The 1960s and 1970s were great times for car enthusiasts. We saw cars like the DeTomaso Pantera and 911 Carrera RS 2.7. But it was also a horrible time for air quality and pollution, especially for places like Los Angeles.
Driving cars back then was far more dangerous than it is today, crash standards hadn’t been filled developed, things like ABS, airbags, and traction control weren’t required, and emissions regulations didn’t really exist. Walking through the thick smog air of the Los Angeles Basin was was a health and safety concern too. Fortunately, there were some smart politicians in California at the time who were spearheading new rules and regulations for what came out of the tail-pipes of cars sold in California. This was also the same time that the EPA was rolling out the new Clean Air Act, but as California rule-makers were ahead of their time, they actually convinced the EPA to give them a carve out in the new federal laws. This was a time when California was pushing harder than any other state government on the matter of cleaner emissions standards, so much so that California was actually written into the national Clean Air Act by name. California was granted a “waiver” to restrict tailpipe pollution more strictly than the federal government.
Most times when we hear the term “waiver” - we think that someone or entity is being given a pass or exception from a requirement. In this particular case, it‘s the opposite. The California waiver to the Clean-Air Act is a set of higher restrictions for tailpipe emissions set for automakers looking to sell vehicles in California. Being that California is the car sales capital of the country, thats a hell of a lot of cars that need to meet California standards. As part of the waiver carve-out, other states can choose to opt into California’s standards: Fifteen states did. What this means is that if you’re an automaker trying to sell cars in America, you’re actually designing your cars to be sold to California standards.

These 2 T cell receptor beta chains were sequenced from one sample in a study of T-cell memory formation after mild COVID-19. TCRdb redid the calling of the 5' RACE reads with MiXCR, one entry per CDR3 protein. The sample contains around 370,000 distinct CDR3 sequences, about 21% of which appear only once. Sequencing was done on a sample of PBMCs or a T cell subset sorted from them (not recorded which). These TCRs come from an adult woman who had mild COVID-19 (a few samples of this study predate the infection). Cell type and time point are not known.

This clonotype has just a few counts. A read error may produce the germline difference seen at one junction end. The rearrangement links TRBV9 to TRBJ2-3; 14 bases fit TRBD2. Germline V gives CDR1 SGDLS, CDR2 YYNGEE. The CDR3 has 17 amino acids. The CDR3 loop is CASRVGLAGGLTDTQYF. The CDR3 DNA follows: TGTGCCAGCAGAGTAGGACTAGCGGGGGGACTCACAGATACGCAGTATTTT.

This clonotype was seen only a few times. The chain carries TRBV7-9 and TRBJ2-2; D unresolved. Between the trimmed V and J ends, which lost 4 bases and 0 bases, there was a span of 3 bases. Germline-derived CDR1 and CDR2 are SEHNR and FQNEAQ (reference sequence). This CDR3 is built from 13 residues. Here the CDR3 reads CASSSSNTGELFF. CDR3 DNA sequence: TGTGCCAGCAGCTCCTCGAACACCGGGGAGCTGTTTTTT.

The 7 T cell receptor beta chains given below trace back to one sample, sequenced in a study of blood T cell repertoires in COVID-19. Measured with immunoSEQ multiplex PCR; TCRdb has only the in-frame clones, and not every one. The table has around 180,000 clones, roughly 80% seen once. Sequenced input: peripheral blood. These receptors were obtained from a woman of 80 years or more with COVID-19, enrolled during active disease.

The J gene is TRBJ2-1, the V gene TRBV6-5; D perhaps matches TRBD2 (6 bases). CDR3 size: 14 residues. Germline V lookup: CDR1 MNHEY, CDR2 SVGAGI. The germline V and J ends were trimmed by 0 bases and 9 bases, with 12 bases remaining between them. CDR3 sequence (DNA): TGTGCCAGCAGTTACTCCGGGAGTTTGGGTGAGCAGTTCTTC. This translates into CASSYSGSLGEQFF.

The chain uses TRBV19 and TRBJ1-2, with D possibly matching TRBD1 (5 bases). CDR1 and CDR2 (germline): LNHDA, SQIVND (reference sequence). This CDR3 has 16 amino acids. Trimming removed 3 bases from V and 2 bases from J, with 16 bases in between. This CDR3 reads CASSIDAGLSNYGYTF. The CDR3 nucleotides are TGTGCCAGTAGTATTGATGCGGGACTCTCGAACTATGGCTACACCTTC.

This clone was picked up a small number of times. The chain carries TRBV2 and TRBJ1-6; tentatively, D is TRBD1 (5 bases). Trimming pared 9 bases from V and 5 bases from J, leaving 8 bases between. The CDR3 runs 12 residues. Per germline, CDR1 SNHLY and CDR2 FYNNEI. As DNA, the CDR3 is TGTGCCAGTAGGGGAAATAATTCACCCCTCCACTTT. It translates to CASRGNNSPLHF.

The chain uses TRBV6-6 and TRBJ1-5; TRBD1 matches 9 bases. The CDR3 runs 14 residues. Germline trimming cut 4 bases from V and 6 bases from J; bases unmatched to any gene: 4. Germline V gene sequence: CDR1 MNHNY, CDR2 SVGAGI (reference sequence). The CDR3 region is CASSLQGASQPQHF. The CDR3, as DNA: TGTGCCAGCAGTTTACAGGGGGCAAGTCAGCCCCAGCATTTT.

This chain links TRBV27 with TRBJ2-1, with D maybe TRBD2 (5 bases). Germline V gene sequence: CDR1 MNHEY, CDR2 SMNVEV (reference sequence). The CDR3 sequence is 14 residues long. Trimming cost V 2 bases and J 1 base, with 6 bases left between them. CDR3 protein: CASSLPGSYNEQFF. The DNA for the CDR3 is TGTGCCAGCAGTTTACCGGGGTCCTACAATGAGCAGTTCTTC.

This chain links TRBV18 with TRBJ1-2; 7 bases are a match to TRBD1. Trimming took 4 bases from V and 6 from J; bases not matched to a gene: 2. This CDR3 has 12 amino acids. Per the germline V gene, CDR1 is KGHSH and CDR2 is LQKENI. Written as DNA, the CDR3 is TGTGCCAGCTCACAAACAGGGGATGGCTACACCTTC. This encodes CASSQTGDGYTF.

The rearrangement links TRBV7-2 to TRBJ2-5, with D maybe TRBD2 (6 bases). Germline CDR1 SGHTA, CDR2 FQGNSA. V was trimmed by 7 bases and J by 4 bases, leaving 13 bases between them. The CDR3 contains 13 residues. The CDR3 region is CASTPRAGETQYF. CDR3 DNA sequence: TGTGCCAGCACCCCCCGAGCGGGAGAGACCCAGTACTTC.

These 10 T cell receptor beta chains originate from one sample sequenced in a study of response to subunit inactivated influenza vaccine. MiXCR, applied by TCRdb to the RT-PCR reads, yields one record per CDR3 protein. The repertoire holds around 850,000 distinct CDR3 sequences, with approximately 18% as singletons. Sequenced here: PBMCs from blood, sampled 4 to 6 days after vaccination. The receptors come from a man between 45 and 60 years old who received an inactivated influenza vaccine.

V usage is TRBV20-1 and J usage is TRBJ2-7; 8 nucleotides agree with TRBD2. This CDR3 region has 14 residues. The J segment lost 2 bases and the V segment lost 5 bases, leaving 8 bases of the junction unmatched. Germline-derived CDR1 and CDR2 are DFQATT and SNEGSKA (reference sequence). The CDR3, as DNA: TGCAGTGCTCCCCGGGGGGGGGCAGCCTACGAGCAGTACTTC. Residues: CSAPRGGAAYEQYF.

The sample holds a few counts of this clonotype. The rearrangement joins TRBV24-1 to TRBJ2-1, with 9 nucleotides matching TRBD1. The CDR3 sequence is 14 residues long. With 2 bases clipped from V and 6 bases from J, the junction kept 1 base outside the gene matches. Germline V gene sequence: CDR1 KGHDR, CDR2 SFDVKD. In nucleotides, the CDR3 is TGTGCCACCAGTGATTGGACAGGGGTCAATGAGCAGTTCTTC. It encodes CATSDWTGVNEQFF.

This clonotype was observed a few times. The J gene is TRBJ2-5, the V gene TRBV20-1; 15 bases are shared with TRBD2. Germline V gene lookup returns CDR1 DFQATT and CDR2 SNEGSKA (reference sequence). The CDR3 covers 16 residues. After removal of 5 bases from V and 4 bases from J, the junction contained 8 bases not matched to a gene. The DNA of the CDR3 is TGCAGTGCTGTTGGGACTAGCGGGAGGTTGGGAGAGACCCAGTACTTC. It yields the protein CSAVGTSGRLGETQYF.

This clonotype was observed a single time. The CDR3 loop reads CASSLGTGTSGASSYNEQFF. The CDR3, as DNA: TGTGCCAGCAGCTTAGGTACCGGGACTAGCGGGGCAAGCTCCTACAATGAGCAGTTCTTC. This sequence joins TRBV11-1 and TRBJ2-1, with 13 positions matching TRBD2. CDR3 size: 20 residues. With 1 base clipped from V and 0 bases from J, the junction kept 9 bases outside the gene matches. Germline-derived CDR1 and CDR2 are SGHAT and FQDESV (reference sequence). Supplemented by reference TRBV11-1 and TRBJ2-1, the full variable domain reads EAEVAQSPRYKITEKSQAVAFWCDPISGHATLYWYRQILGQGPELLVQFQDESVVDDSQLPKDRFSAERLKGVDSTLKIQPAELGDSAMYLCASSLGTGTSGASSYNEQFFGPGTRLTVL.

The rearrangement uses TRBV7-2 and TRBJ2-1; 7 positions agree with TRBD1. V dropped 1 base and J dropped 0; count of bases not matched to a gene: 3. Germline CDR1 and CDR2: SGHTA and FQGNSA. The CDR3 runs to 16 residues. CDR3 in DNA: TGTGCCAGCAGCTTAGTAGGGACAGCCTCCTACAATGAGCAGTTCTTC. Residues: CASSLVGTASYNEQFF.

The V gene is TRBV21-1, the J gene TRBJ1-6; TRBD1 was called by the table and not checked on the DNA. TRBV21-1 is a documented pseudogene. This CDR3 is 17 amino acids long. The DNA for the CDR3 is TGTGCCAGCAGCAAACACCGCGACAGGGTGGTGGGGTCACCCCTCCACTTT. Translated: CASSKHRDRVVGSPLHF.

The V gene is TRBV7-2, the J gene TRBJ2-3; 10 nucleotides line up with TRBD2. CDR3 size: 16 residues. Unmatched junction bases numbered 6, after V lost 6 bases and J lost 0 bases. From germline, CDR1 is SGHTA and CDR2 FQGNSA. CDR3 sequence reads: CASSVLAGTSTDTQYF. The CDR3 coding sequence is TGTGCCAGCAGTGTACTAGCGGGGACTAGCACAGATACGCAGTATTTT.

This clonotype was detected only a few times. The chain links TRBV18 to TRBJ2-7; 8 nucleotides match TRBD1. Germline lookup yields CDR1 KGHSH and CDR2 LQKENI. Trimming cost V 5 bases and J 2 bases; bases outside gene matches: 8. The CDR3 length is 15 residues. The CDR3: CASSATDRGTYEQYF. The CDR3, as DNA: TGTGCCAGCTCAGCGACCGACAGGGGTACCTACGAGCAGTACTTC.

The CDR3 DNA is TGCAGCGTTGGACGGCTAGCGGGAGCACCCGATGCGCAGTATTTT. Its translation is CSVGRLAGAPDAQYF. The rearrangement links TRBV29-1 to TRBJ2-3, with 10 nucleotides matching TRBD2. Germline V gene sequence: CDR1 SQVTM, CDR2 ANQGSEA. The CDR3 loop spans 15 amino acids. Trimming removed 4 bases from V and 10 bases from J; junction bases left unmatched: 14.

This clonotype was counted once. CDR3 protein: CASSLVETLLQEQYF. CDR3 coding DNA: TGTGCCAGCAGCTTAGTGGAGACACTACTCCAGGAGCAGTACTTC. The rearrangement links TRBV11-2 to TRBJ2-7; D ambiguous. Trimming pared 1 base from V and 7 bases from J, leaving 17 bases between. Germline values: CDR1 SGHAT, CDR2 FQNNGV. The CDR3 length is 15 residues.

In fact, California is the golden standard for most of the world. As car manufacturers are constantly looking to increase their profit margins by reducing costs, more times than not they’ll design against the toughest requirements, thus not having to design completely different versions of cars for individual markets. Such a waiver has kept the industry in check for years. Everyone knows the target they need to hit, and with product development cycles for car manufacturers anywhere between 7-10 years, they need these references well in advance.
It’s California, not the EPA, that is pushing for 15% of all cars sold in California to be hydrogen or electric by 2025. In 2016, that number was roughly 3%. It was California’s initiative, pushing along the EPA, that caused car manufacturers to roll out hybrid/electric options over the past five years. Vehicles like the Ferrari LaFerrari, McLaren P1, and Porsche 918 wouldn’t have become top priorities if it weren’t for California lawmakers pushing the subject, so in that regard, as car enthusiasts we have to thank the law-makers of California. It is California that is driven national car market, and therefore, most of the world, and that includes enthusiasts vehicles as well — the sexy stuff the sells the not-so sexy.